I have four days left at work and just over a week left here. I thought I'd write one more update from Korea before i leave.
My good friend Sang Min works at a hotel in Seoul and he called me late one Monday night asking if i wanted a drink. When i met him he told me he was eating dinner with the flight crew of Emirates Airlines who'd checked into the hotel earlier that day asking if he knew anywhere good to eat and drink. What he didn't tell me was that they were eating barbecued pigs cheeks and the Emirates Airlines flight crew consisted of a loud Brazilian pilot and a idiot Canadian co-pilot who's only topics of conversation seemed to be about the availability of cheap drunk women. They didn't seem put out when i told them about the fact that it was rainy Monday night and cheap drunk women on rainy Monday nights weren't something i knew much about. They seemed even less surprised by my slight confusion when they showed me pictures of their respective wives and children. Just to add to the mix two Indian guys who were part of the cabin crew turned up as well and one of them told me that he doesn't "eat anything that once had a face" and the the loud Brazilian guy waved his arms around pointing to the other Indian man proudly telling everybody that his friend was a twenty six year old virgin. Eventually we finished eating pigs cheeks and they headed off to find their friend a sexual companion for the first time in his life.
Sang Min got married a couple of weeks later at a church in Incheon city west of Seoul which was a rainy day but a nice one too. Whenever i told any Korean friends that my mate was getting married one of the first thing they would talk about was food. Would there be a buffet? What kind of food would it be? Would it all be free? At the wedding itself it seemed that most people were less bothered about the bride and groom and more bothered about the quality of sushi and pasta on offer. It was like a buffet with a wedding on the side. But Koreans are obsessed with food. It's almost as if every meal or snack is a new experience to be treasured. People often greet you not with "Hello" or "How are you?" but "Did you eat lunch" as if the contents of you stomach and current condition of your bowels trumps any other physical or psychological problems you may have.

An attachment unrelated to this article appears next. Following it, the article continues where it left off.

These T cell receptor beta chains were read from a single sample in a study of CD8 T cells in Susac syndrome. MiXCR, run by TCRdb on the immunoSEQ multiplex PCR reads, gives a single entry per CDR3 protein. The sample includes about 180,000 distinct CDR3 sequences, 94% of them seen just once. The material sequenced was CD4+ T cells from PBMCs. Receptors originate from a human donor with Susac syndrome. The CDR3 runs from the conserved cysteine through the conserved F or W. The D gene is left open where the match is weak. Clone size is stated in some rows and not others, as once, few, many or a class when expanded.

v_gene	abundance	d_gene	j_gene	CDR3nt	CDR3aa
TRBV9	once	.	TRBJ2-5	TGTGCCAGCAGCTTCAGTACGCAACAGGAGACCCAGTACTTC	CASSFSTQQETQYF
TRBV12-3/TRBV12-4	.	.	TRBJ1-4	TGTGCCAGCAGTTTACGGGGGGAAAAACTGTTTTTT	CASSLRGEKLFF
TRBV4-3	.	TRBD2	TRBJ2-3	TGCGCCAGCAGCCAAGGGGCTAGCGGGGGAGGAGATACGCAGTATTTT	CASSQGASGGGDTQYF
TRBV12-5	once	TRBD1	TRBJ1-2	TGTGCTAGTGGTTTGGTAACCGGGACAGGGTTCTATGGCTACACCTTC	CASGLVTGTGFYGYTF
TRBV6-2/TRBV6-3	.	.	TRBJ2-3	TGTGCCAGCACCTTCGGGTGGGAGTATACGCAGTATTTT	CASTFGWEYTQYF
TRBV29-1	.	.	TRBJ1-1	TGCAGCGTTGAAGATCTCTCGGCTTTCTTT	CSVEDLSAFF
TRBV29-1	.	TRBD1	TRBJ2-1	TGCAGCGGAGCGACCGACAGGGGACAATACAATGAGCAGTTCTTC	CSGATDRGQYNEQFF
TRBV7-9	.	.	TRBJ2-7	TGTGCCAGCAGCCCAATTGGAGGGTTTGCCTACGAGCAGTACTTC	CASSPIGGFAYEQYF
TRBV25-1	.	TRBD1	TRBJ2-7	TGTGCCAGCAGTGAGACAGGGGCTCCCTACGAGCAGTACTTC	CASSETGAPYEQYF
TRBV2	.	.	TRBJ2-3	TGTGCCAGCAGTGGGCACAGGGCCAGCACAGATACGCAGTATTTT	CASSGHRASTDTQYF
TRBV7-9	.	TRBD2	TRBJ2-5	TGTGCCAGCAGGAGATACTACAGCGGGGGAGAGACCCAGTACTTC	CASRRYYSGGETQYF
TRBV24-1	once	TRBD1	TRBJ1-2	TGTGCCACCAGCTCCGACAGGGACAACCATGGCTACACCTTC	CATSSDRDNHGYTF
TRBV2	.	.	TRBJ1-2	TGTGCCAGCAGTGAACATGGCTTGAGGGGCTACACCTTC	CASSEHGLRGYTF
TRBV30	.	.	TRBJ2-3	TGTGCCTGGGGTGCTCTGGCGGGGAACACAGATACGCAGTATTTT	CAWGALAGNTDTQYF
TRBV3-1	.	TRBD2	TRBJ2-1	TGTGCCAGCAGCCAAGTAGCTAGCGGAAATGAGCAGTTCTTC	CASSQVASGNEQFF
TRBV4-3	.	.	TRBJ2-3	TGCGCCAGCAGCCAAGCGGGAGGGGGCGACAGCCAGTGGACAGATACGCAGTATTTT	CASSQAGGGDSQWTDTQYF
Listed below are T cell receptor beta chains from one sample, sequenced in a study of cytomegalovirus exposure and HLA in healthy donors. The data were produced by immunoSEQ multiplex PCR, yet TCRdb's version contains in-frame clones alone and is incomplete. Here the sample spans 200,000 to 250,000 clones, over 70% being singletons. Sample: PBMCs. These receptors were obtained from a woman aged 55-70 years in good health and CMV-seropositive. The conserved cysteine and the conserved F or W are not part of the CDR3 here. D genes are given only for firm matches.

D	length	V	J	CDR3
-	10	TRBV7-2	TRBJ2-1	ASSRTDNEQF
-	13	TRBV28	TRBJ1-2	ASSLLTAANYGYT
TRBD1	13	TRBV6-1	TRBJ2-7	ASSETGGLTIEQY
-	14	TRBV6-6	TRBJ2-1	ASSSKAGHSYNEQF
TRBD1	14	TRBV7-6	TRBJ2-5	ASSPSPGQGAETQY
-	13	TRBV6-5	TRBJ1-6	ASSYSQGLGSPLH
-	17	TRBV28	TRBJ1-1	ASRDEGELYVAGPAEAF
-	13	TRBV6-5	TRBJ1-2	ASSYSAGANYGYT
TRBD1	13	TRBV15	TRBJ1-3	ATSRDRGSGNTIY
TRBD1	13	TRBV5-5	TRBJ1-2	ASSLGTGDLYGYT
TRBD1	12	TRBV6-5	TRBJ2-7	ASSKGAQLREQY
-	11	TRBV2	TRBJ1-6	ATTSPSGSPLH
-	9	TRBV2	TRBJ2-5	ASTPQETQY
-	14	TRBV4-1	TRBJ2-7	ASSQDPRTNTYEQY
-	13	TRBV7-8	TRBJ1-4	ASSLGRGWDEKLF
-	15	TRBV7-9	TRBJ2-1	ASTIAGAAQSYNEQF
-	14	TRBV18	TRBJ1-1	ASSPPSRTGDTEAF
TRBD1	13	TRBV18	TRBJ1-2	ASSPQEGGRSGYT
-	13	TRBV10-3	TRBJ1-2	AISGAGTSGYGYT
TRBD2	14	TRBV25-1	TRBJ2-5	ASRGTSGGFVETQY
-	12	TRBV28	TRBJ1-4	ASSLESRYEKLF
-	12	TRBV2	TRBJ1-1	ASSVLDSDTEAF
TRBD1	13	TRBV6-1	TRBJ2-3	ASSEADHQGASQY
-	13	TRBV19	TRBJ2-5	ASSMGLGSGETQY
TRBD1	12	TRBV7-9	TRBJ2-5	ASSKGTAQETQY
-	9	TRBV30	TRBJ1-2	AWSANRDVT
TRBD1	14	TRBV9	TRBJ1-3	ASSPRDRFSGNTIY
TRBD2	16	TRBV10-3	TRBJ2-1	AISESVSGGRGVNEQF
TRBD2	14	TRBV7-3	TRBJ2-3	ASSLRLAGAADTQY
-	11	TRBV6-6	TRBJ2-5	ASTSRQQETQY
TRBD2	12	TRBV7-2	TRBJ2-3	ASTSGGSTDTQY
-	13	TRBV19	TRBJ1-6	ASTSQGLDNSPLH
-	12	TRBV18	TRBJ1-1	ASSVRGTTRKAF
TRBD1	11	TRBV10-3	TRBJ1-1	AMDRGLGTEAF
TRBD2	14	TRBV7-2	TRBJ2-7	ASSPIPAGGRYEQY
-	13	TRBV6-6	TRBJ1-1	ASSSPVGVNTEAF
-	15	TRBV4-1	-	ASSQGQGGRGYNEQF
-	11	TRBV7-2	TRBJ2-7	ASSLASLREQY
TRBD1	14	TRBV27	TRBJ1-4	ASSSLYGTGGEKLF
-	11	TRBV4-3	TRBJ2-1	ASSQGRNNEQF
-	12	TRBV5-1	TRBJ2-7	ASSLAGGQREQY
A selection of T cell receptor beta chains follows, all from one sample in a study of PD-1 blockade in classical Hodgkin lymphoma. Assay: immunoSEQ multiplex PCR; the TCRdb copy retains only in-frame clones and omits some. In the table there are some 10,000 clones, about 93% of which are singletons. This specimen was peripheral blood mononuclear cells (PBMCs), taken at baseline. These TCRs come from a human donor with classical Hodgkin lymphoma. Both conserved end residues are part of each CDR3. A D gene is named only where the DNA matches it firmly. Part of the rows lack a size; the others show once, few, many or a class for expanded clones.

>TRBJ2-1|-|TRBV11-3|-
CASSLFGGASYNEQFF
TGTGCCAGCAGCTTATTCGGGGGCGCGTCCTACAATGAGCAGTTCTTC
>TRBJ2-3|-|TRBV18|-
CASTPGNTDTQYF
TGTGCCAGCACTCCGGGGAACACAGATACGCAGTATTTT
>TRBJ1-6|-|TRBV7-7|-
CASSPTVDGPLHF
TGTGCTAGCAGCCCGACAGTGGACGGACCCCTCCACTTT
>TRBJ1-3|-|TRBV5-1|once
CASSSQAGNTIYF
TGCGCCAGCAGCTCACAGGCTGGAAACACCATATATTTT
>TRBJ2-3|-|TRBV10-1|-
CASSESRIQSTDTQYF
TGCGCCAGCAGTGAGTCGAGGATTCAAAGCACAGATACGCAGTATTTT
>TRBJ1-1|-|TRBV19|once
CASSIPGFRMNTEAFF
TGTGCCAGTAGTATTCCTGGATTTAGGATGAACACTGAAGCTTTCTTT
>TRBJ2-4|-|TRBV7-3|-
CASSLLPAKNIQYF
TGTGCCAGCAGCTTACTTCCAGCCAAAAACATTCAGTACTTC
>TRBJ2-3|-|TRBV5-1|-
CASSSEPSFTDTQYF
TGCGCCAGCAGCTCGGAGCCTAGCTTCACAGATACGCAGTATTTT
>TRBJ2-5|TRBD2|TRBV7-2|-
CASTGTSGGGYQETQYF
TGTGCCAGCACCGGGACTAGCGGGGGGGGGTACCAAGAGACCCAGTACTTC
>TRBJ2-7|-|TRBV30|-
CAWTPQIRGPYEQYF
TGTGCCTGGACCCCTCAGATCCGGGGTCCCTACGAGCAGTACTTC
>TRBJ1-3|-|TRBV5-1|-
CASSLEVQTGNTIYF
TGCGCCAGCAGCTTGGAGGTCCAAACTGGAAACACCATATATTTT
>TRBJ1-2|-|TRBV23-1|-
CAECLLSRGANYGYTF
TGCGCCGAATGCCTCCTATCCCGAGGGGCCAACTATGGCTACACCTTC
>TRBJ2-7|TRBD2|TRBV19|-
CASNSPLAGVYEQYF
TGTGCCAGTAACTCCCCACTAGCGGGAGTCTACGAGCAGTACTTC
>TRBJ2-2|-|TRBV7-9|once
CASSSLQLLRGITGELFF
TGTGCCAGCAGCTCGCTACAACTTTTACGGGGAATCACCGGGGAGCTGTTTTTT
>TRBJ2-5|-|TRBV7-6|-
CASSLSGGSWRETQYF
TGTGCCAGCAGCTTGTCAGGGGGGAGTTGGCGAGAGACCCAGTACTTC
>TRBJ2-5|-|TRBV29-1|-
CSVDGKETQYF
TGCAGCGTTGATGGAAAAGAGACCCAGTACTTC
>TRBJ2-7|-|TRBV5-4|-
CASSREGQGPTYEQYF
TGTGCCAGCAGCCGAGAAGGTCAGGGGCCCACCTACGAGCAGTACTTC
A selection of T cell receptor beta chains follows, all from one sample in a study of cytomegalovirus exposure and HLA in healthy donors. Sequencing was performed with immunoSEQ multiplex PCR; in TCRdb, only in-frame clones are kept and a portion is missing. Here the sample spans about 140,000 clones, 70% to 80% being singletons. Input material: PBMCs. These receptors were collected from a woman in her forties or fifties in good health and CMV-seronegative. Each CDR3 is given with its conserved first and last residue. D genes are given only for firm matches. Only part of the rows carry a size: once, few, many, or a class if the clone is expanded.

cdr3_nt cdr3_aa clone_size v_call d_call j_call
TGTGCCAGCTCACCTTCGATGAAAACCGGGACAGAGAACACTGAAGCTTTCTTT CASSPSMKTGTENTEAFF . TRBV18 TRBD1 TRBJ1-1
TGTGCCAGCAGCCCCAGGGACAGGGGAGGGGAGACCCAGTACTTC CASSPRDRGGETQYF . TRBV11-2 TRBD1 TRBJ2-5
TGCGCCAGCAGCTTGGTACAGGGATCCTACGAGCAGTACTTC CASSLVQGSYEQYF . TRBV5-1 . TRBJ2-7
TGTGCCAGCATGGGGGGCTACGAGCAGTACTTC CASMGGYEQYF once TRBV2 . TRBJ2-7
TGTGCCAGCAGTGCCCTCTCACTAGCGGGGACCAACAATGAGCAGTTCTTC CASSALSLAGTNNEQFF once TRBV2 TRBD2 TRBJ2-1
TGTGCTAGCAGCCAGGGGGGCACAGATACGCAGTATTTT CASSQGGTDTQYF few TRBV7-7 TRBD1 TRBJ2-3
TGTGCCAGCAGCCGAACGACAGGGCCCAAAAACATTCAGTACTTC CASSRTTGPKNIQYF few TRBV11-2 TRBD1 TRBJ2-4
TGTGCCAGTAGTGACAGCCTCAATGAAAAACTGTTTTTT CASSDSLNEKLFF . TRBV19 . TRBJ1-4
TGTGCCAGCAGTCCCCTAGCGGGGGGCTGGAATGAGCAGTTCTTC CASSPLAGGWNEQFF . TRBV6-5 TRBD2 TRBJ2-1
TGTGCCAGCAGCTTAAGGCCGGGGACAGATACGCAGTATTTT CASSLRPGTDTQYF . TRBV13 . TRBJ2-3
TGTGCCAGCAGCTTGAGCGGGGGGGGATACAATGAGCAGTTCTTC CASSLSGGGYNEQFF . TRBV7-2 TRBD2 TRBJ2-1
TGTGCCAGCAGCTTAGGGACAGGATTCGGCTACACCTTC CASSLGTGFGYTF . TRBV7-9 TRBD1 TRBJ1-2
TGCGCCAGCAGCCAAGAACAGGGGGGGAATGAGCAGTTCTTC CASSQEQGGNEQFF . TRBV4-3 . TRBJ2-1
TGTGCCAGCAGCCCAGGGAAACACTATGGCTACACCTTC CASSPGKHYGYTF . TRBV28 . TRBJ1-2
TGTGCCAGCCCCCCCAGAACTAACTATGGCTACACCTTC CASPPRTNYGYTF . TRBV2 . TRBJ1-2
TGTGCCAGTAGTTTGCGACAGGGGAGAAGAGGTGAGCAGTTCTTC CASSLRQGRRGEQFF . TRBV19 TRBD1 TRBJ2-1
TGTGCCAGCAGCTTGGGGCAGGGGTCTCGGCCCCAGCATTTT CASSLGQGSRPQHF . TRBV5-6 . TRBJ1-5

It's been fun living here and there are rarely dull moments in Seoul but I'll be happy to move on. It's a bit strange living in a city where almost all the buildings, vehicles and infrastructure is younger than me. It's developed itself so quickly that people can hardly keep up with the constant state of change that is Seoul and Korea at large but somehow they've managed to go from an economy comparable to Bangladesh to an economy similar to Spain in just 55 years. But I'll be even happier to leave my job which has been a ball ache for a while now. I feel mentally constipated. As if my brain is desperate for a crap and is running from the knees down to the nearest toilet knowing that a load of shit is about to escape from it. No more teaching English to students masquerading as monkeys and working with managers pretending have cognitive skills. Dump.
So, I'll be on a ferry to Japan on the 27th and not long after that i should be starting a two month hike around the island of Shikoku following an old Buddhist pilgrimage of visiting 88 temples on the Japanese path to enlightenment. I guess that'll be the part where i mentally wipe my arse.
Have fun. See you soon.